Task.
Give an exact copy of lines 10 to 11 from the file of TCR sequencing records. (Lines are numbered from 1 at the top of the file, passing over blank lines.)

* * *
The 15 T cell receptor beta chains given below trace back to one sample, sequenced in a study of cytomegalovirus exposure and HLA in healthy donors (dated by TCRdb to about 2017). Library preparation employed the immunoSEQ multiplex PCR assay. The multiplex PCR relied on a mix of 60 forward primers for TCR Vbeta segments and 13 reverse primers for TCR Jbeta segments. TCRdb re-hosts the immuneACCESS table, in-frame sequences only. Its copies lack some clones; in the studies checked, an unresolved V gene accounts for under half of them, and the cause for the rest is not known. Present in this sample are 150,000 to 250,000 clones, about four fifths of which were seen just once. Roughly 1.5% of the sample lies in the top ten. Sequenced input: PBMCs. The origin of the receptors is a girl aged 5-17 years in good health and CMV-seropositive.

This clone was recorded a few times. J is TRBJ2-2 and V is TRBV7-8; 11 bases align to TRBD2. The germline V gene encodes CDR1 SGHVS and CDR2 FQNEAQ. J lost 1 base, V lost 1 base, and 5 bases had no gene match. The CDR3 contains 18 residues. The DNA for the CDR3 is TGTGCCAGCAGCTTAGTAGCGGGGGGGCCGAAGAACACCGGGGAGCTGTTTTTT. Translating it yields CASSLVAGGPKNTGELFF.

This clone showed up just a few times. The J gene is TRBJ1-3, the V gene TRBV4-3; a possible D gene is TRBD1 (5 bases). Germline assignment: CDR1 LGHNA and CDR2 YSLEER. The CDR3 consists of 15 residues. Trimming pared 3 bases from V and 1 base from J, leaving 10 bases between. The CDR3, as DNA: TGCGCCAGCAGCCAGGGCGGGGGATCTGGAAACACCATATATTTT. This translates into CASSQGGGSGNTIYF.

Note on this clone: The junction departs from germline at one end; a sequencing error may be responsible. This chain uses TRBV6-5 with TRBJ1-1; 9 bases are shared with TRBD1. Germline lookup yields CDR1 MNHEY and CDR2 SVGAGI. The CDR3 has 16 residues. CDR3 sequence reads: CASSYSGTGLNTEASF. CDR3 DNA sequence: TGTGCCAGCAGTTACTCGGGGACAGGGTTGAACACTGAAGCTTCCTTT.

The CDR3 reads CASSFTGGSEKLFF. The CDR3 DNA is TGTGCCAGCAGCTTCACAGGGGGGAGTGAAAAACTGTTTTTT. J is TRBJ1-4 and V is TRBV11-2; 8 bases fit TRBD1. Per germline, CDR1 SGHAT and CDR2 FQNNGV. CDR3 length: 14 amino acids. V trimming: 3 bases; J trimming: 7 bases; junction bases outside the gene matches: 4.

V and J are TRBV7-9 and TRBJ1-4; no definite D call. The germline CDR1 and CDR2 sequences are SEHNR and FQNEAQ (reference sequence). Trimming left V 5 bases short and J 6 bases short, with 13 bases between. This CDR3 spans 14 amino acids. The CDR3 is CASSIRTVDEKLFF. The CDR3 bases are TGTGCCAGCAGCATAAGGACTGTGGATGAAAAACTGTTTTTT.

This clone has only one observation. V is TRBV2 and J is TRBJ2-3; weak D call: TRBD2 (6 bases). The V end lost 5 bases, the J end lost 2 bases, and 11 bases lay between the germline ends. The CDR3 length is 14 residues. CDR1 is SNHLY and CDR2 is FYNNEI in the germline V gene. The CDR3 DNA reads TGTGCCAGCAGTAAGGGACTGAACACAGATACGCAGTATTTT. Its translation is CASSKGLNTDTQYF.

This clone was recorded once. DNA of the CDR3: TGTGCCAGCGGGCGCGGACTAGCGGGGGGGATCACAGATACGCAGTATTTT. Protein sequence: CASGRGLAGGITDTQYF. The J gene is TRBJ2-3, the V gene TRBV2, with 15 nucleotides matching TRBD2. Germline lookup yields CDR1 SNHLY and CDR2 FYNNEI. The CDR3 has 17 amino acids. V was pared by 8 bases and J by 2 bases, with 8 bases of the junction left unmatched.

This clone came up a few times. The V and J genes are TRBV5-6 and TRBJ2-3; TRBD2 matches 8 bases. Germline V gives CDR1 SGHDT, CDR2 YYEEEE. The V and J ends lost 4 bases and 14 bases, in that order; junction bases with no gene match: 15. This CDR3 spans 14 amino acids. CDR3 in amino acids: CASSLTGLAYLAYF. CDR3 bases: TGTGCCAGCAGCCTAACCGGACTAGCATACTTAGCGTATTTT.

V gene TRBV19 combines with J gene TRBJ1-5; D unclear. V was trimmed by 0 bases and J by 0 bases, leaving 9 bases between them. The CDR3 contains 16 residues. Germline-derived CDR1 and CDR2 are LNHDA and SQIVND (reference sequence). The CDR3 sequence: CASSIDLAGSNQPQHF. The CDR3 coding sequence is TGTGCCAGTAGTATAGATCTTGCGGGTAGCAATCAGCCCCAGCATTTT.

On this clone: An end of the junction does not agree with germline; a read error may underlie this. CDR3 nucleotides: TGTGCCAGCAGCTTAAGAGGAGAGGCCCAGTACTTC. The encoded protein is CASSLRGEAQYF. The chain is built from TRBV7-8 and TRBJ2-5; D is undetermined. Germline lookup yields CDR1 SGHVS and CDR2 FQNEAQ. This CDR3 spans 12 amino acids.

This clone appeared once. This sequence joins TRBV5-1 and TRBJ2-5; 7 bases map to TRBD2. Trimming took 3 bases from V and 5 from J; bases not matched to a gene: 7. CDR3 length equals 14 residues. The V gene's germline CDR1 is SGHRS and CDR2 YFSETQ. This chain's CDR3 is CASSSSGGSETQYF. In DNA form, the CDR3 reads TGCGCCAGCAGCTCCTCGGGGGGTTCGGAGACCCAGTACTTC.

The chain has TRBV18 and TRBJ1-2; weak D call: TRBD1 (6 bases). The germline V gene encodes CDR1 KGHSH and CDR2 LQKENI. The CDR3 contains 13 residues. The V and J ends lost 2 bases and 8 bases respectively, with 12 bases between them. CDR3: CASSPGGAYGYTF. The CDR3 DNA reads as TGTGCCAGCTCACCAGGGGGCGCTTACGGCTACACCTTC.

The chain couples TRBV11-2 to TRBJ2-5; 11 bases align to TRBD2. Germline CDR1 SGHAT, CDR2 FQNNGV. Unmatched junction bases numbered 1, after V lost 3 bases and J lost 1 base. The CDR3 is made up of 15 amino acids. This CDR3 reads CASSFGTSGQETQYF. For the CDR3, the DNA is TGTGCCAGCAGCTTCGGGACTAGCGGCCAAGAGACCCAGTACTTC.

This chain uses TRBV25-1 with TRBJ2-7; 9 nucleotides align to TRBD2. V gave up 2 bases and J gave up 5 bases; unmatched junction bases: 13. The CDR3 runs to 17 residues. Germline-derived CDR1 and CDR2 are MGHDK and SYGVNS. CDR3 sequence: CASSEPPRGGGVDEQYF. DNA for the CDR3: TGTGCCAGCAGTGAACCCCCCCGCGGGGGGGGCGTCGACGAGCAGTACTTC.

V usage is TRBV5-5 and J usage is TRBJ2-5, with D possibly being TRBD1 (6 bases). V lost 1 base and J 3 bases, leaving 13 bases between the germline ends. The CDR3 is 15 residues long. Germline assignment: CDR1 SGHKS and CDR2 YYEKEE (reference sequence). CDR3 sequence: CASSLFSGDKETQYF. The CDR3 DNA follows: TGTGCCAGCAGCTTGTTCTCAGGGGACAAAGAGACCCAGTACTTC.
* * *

V gene TRBV19 combines with J gene TRBJ1-5; D unclear. V was trimmed by 0 bases and J by 0 bases, leaving 9 bases between them. The CDR3 contains 16 residues. Germline-derived CDR1 and CDR2 are LNHDA and SQIVND (reference sequence). The CDR3 sequence: CASSIDLAGSNQPQHF. The CDR3 coding sequence is TGTGCCAGTAGTATAGATCTTGCGGGTAGCAATCAGCCCCAGCATTTT.

On this clone: An end of the junction does not agree with germline; a read error may underlie this. CDR3 nucleotides: TGTGCCAGCAGCTTAAGAGGAGAGGCCCAGTACTTC. The encoded protein is CASSLRGEAQYF. The chain is built from TRBV7-8 and TRBJ2-5; D is undetermined. Germline lookup yields CDR1 SGHVS and CDR2 FQNEAQ. This CDR3 spans 12 amino acids.